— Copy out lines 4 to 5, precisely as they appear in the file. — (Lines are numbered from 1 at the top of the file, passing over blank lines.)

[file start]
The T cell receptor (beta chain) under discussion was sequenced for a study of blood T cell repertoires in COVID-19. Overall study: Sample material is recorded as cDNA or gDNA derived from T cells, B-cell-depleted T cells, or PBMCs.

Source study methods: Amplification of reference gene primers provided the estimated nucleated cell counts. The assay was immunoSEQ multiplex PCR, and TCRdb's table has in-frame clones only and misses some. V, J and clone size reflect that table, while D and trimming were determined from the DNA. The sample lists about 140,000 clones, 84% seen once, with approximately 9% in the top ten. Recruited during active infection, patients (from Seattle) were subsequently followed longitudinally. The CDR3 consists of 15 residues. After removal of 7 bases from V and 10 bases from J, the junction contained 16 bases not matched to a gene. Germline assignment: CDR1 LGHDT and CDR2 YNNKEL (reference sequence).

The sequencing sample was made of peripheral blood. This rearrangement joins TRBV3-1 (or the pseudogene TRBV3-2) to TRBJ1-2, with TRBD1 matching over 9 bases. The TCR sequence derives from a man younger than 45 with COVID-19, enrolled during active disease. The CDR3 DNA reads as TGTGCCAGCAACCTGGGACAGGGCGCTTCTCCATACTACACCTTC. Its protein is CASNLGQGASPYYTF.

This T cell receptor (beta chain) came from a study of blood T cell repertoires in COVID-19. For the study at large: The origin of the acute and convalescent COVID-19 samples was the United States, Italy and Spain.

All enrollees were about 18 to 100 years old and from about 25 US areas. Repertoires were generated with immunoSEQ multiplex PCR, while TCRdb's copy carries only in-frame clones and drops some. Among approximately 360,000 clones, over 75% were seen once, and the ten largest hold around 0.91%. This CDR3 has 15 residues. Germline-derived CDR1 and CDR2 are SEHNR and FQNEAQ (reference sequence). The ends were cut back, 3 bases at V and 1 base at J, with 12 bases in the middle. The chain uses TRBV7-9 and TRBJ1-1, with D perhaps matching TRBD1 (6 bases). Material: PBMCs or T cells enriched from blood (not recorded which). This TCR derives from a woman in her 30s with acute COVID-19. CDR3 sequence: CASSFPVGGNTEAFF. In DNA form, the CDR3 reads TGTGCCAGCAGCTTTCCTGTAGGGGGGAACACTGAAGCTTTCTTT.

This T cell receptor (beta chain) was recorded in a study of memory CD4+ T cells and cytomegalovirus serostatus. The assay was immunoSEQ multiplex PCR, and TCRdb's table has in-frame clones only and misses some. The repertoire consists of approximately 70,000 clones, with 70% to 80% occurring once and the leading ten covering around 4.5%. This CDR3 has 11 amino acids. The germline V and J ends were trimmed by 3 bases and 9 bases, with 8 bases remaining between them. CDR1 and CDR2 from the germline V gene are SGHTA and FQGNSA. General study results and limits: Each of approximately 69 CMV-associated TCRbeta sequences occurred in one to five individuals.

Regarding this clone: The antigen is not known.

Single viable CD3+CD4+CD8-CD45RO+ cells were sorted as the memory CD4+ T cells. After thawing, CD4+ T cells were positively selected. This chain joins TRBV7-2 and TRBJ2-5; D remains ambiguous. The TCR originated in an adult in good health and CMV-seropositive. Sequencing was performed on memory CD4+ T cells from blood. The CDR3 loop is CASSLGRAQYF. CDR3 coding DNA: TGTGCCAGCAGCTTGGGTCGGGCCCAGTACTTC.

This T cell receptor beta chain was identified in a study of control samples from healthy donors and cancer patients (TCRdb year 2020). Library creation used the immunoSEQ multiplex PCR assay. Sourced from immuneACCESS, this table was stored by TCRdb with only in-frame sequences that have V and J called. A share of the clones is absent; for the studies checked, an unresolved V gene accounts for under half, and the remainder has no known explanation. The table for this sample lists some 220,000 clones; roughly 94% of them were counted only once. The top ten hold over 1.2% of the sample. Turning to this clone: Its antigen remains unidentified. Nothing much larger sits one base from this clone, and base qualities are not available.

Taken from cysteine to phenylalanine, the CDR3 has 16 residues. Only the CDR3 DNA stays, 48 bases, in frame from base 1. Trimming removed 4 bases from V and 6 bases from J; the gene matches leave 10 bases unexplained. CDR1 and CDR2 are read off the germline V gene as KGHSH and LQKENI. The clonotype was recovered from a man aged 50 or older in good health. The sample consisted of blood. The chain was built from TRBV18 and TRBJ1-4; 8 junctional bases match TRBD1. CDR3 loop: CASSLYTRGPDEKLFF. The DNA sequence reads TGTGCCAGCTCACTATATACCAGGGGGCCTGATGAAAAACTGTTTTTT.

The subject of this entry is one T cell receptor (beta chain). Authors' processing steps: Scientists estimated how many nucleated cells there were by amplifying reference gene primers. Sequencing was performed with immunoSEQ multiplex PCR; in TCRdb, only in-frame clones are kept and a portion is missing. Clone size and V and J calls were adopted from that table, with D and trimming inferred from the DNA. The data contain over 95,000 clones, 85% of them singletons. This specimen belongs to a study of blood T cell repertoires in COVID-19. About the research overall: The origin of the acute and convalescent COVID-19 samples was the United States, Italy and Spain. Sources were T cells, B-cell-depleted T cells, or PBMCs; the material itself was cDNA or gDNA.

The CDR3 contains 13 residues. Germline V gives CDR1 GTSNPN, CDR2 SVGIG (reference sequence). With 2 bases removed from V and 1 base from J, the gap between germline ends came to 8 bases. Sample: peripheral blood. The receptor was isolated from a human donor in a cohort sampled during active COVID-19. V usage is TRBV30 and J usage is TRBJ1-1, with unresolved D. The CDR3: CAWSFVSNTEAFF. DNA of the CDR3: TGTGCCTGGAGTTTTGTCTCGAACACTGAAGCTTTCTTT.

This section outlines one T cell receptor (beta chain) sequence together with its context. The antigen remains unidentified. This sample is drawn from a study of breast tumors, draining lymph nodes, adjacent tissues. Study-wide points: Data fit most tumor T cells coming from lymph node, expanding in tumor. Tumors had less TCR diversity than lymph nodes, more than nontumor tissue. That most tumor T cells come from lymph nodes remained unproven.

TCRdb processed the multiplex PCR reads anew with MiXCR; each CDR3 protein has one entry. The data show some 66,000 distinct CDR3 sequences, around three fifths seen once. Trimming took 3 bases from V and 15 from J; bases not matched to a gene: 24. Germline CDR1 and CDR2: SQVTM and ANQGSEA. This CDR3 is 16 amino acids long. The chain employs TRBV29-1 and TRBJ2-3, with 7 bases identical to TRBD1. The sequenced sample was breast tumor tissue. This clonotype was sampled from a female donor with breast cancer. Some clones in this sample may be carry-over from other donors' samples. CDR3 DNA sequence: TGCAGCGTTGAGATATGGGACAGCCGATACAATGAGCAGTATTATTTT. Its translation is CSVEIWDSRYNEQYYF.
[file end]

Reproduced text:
This T cell receptor (beta chain) came from a study of blood T cell repertoires in COVID-19. For the study at large: The origin of the acute and convalescent COVID-19 samples was the United States, Italy and Spain.

All enrollees were about 18 to 100 years old and from about 25 US areas. Repertoires were generated with immunoSEQ multiplex PCR, while TCRdb's copy carries only in-frame clones and drops some. Among approximately 360,000 clones, over 75% were seen once, and the ten largest hold around 0.91%. This CDR3 has 15 residues. Germline-derived CDR1 and CDR2 are SEHNR and FQNEAQ (reference sequence). The ends were cut back, 3 bases at V and 1 base at J, with 12 bases in the middle. The chain uses TRBV7-9 and TRBJ1-1, with D perhaps matching TRBD1 (6 bases). Material: PBMCs or T cells enriched from blood (not recorded which). This TCR derives from a woman in her 30s with acute COVID-19. CDR3 sequence: CASSFPVGGNTEAFF. In DNA form, the CDR3 reads TGTGCCAGCAGCTTTCCTGTAGGGGGGAACACTGAAGCTTTCTTT.